Youngsters may have gotten used to covering their faces to safeguard against COVID-19, but that doesn’t mean they have to enjoy it.
“I think mask wearing is drudgery if it’s not something that you want to do,” said Penelope Butler, a Peters Township mother of two. “If you can find something that’s attractive, matches their outfit and kind of shows their personality, I think that makes it a lot easier.”
With her local school district’s announcement students would be able to return in person five days a week for the start of the academic year, Butler considered the impact of the accompanying mandate for face coverings.
“I thought, well, I’ll just whip up some for the local school,” she said about Pleasant Valley Elementary, which her children had attended. “When I found out the need was probably going to be greater than what I was able to do on my own, I put out a Facebook post asking the other moms if they were interested in helping.”
The project, dubbed “PT Hearts, Cool Masks,” resulted in nearly 1,000 face coverings being produced. Most were made by hand, with the intent of providing something that’s aesthetically pleasing for youngsters in the midst of trying to cope with a variety of unprecedented circumstances.
Recognizing early on such an undertaking would require help at a high level, Butler enlisted her friend Nicole Kretz, who has four children in Peters Township schools.
“And Nicole, of course, was right on board, because she has a heart of gold,” Butler said. “She says that about me, but it’s also true about her.”
Along with a strong sense of community spirit, the two moms share plenty of other common ground. Both grew up within a short distance of each another on Long Island, even though they didn’t realize it until they met in Peters, where each of their families moved about three years ago.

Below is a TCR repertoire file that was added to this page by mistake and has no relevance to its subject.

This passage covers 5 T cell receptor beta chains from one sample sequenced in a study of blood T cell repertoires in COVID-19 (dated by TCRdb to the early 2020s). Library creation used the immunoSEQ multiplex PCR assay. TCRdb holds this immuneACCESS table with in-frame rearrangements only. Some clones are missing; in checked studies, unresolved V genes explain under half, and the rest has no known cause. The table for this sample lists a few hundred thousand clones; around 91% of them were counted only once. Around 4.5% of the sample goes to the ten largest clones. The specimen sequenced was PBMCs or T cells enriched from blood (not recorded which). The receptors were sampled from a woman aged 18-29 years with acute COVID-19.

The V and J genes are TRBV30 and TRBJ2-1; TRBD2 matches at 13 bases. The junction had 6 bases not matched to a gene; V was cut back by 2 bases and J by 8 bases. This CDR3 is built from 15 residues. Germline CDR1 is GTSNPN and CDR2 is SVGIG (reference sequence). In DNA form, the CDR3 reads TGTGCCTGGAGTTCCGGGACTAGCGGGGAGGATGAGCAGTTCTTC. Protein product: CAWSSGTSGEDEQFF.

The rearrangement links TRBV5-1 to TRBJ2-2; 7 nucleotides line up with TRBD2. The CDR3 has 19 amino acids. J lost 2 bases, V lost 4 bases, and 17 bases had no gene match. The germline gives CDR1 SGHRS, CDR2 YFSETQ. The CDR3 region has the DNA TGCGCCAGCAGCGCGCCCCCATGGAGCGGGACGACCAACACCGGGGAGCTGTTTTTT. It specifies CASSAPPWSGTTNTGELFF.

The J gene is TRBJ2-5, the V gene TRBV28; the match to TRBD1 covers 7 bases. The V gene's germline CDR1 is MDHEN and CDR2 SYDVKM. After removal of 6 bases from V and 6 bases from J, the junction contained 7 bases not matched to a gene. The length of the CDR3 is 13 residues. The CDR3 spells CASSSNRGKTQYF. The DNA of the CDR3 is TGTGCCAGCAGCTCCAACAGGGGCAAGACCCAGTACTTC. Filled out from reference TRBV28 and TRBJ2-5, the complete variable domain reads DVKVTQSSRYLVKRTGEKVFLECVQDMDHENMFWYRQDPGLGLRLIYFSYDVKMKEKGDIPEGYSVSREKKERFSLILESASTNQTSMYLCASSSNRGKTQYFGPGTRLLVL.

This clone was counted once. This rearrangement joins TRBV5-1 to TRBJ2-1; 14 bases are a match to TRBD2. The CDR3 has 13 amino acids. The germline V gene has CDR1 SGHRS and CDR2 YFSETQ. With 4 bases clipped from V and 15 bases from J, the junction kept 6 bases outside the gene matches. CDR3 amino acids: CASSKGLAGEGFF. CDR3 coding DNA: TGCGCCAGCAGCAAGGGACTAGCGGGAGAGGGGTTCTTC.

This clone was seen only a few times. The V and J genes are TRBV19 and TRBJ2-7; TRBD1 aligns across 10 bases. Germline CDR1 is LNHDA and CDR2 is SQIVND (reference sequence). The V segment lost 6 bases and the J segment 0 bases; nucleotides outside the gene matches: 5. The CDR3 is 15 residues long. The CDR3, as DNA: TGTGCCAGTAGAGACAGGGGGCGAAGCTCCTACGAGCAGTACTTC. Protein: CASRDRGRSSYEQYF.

And both served in the U.S. Air Force: Kretz for six years and Butler for 22, currently as a reservist in the new Space Force branch.
They drew from their military experience in leading the “PT Hearts, Cool Masks” effort, no matter how substantial the scope turned out to be.
“Nicole and I weren’t scared of this. We just jumped in. We knew that this was something we could do,” Butler said. “We were often communicating in groups, so you wanted to make sure that everyone understood what their role was. And Nicole did a really good job communicating with the groups.”
Team production accounted for about 60% of the masks, and individuals sewed some 30% on their own. The rest of the coverings were purchased using monetary contributions on behalf of the project.
“It was a great idea, and it was a really nice way for a lot of moms of the community to connect,” Kretz said.
“PT Hearts, Cool Masks” began in mid-July and wrapped up prior to the start of school Aug. 24.
“I would say it went better than expected. The teams all worked really well together, and wherever we had a need, it seemed that somebody else was stepping up,” Butler said. “We asked for donations of fabric, and the community gave us so many choices.”
In fact, more than 130 varieties were donated, with quite the assortment of patterns and colors emerging for the students to select.
“If you can find something that’s attractive, matches their outfit and kind of shows their personality, I think that makes it a lot easier,” Butler said. “At the end, we had to sort through it all and pick out who got what in which school. Nicole definitely had a good eye for recognizing maturity levels and who might want what.”
Both women gave further credit for the project’s success to parent Cindy Peterson, who handled the financial aspects of “PT Hearts, Cool Masks.”